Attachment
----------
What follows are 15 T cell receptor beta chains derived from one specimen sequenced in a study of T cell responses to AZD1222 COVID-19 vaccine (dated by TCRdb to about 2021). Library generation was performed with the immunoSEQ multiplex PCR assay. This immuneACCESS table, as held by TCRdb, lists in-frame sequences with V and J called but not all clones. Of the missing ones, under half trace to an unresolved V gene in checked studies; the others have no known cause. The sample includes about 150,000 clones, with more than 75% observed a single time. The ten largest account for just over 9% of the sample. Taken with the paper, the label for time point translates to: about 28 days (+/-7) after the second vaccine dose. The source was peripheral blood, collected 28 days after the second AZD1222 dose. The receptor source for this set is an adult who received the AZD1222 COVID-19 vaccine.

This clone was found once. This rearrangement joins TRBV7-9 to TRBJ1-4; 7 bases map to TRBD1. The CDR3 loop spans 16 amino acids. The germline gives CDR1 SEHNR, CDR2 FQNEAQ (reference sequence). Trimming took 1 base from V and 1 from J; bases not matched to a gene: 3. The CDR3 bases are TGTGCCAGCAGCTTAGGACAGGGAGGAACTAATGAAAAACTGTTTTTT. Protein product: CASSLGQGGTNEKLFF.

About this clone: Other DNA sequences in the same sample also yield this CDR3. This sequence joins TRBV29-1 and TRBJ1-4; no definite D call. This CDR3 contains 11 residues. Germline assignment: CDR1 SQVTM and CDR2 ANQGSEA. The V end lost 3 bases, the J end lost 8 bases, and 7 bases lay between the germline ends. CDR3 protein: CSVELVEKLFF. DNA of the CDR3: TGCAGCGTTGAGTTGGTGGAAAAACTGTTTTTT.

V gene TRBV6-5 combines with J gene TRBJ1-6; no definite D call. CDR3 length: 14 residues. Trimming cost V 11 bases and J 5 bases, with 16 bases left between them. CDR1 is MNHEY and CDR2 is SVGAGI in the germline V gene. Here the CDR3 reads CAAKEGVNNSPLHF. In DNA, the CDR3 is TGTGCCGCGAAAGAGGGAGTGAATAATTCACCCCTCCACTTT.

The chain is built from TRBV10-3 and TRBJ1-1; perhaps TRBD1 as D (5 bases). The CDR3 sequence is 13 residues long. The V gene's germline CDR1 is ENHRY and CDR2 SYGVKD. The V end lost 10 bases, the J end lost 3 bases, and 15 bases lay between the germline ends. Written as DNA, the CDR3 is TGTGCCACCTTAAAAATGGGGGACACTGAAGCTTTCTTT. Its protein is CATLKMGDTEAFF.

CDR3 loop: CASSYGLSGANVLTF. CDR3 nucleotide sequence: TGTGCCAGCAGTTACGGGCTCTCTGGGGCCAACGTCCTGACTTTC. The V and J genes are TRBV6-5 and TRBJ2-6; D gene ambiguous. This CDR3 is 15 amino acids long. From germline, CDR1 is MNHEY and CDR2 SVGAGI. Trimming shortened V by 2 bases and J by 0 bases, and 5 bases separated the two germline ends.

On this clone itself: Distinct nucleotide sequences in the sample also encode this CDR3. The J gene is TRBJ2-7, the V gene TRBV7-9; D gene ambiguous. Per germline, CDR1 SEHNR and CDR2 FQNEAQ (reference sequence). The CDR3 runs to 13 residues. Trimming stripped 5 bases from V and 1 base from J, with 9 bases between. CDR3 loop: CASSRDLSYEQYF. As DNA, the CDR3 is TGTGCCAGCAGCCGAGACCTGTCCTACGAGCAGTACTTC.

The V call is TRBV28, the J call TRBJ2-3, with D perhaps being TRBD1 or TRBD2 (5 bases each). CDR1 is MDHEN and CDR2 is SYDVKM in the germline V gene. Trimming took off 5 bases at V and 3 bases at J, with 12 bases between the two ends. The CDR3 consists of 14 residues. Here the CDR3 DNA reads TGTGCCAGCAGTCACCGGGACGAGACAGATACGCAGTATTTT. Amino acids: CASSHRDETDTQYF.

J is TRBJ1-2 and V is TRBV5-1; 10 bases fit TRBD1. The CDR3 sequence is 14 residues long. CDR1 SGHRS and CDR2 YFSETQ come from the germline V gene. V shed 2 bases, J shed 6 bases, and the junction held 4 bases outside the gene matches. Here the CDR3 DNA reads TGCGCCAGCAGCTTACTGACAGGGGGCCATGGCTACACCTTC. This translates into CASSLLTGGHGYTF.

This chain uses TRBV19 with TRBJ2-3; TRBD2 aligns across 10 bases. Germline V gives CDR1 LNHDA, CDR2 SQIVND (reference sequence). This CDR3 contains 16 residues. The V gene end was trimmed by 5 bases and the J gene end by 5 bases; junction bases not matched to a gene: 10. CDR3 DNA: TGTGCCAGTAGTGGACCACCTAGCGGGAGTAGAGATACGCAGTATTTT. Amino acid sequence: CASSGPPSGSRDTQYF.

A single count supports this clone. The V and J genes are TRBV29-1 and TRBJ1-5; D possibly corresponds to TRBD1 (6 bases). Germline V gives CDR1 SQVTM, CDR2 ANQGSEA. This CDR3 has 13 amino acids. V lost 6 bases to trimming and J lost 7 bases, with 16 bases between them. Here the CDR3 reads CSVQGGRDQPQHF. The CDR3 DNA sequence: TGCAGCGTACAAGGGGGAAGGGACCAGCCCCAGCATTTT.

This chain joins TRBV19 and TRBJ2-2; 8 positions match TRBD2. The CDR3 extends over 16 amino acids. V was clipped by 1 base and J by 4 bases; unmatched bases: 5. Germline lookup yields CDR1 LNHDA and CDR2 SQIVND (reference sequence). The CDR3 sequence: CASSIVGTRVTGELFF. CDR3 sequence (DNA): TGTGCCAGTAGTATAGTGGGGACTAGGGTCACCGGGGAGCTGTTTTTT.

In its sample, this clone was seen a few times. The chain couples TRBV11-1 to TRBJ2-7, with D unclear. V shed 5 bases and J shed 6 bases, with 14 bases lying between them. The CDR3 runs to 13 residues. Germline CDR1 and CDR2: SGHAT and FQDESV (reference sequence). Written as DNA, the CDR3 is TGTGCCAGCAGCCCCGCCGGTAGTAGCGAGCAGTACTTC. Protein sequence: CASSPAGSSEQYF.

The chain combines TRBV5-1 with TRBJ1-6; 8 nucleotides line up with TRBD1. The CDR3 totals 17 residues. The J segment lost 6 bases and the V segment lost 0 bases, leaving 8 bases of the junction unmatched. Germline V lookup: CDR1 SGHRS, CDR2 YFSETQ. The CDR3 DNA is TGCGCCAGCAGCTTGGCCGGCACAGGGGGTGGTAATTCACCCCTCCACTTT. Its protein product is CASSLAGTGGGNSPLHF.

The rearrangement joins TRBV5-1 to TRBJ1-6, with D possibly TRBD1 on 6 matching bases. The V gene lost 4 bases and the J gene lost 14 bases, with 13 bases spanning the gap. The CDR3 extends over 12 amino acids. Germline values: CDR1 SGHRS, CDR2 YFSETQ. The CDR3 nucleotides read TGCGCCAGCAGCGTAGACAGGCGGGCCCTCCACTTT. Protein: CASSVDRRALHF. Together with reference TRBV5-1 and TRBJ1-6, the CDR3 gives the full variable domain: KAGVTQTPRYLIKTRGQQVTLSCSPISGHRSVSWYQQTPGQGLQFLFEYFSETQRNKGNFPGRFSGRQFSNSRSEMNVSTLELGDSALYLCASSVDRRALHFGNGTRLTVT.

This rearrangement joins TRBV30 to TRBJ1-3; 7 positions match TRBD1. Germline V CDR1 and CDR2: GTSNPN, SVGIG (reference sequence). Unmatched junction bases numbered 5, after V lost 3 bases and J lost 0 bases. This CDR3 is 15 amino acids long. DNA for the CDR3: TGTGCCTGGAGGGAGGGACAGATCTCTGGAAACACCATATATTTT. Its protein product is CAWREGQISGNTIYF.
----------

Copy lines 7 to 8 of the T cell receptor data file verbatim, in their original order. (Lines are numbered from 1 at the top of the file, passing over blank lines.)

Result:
On this clone itself: Distinct nucleotide sequences in the sample also encode this CDR3. The J gene is TRBJ2-7, the V gene TRBV7-9; D gene ambiguous. Per germline, CDR1 SEHNR and CDR2 FQNEAQ (reference sequence). The CDR3 runs to 13 residues. Trimming stripped 5 bases from V and 1 base from J, with 9 bases between. CDR3 loop: CASSRDLSYEQYF. As DNA, the CDR3 is TGTGCCAGCAGCCGAGACCTGTCCTACGAGCAGTACTTC.

The V call is TRBV28, the J call TRBJ2-3, with D perhaps being TRBD1 or TRBD2 (5 bases each). CDR1 is MDHEN and CDR2 is SYDVKM in the germline V gene. Trimming took off 5 bases at V and 3 bases at J, with 12 bases between the two ends. The CDR3 consists of 14 residues. Here the CDR3 DNA reads TGTGCCAGCAGTCACCGGGACGAGACAGATACGCAGTATTTT. Amino acids: CASSHRDETDTQYF.